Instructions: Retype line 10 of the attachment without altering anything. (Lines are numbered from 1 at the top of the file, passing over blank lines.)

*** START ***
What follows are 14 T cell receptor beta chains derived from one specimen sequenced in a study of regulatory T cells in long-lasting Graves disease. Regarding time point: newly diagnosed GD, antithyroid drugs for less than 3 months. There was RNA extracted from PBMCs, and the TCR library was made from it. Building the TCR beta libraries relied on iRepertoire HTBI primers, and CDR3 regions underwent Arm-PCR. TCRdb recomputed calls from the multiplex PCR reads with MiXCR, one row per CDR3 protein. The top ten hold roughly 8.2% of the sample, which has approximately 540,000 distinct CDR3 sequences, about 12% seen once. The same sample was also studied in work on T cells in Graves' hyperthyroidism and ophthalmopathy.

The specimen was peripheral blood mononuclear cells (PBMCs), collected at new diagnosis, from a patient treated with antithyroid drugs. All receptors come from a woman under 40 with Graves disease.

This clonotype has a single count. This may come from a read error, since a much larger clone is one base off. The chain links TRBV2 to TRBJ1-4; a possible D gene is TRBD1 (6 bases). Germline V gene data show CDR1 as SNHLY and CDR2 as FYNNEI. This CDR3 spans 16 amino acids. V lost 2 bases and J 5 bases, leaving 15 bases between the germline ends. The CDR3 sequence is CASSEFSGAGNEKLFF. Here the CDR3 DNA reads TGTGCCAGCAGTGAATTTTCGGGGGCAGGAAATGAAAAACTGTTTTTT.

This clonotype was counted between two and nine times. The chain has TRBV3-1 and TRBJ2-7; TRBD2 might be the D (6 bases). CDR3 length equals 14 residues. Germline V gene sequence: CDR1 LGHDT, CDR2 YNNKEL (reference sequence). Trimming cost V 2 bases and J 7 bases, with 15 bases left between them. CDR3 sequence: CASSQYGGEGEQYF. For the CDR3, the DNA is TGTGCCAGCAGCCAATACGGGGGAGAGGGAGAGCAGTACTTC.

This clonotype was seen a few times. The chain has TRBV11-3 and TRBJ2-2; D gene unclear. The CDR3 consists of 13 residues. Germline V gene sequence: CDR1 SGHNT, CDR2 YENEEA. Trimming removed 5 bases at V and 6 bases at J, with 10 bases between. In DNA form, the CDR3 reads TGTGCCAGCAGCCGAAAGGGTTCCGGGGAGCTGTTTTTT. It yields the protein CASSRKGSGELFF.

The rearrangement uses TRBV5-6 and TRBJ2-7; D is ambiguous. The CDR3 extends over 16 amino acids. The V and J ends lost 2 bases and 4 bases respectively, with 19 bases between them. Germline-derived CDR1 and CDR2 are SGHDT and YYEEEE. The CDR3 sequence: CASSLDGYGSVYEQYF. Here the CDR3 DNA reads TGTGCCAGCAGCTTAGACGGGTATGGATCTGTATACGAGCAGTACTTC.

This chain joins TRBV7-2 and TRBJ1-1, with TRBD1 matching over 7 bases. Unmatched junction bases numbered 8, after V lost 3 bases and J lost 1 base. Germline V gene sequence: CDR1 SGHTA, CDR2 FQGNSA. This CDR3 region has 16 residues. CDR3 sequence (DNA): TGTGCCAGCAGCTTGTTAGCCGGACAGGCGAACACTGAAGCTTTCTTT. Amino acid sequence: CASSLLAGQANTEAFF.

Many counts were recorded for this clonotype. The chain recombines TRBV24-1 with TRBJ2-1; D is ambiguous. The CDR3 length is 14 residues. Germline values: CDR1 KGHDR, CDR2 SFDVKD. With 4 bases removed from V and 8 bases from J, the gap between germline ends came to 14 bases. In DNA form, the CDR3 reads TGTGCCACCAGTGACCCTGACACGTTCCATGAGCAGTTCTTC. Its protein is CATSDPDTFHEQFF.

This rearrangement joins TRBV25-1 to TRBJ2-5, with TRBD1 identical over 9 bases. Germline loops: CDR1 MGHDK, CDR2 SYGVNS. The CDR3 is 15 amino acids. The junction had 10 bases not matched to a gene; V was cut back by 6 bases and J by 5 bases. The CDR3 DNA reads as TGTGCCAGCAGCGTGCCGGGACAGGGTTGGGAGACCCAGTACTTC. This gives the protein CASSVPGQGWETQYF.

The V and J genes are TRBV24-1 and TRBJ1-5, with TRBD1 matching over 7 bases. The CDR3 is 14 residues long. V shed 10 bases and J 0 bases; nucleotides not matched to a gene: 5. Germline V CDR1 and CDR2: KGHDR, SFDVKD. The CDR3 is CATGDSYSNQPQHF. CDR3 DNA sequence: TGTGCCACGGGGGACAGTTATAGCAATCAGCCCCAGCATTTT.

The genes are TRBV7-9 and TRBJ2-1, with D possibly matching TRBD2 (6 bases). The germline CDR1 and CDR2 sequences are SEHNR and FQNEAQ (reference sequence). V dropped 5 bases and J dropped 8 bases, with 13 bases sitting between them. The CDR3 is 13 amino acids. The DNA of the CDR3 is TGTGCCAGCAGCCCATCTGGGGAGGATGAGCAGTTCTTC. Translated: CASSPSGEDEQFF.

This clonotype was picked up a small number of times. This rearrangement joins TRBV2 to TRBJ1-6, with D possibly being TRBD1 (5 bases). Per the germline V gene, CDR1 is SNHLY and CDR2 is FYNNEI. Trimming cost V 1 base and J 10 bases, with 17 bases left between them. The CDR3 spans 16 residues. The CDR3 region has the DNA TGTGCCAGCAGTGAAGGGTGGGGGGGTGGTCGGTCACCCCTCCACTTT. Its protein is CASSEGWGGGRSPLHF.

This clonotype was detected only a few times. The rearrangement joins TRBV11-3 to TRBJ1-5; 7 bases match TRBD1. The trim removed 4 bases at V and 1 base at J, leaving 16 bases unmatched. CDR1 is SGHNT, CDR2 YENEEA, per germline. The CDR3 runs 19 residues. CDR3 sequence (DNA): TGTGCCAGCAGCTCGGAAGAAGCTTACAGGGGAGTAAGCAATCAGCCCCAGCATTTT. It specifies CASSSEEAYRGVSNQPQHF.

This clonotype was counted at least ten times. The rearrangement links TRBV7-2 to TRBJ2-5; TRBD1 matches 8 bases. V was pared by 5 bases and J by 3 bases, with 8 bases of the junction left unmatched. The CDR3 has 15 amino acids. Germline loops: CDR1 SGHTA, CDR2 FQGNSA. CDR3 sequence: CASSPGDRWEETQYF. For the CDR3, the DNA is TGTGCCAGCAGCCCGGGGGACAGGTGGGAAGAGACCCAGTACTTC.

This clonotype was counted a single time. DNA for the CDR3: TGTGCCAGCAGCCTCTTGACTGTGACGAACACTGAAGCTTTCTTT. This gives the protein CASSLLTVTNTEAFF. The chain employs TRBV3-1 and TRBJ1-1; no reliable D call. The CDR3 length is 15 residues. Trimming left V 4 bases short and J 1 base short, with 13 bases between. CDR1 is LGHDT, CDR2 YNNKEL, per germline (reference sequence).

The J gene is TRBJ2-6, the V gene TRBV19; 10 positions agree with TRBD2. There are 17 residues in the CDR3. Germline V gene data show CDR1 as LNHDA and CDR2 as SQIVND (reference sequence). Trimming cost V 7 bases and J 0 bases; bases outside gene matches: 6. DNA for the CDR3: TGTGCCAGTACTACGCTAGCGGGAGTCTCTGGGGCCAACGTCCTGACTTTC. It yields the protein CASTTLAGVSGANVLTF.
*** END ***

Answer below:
The V and J genes are TRBV24-1 and TRBJ1-5, with TRBD1 matching over 7 bases. The CDR3 is 14 residues long. V shed 10 bases and J 0 bases; nucleotides not matched to a gene: 5. Germline V CDR1 and CDR2: KGHDR, SFDVKD. The CDR3 is CATGDSYSNQPQHF. CDR3 DNA sequence: TGTGCCACGGGGGACAGTTATAGCAATCAGCCCCAGCATTTT.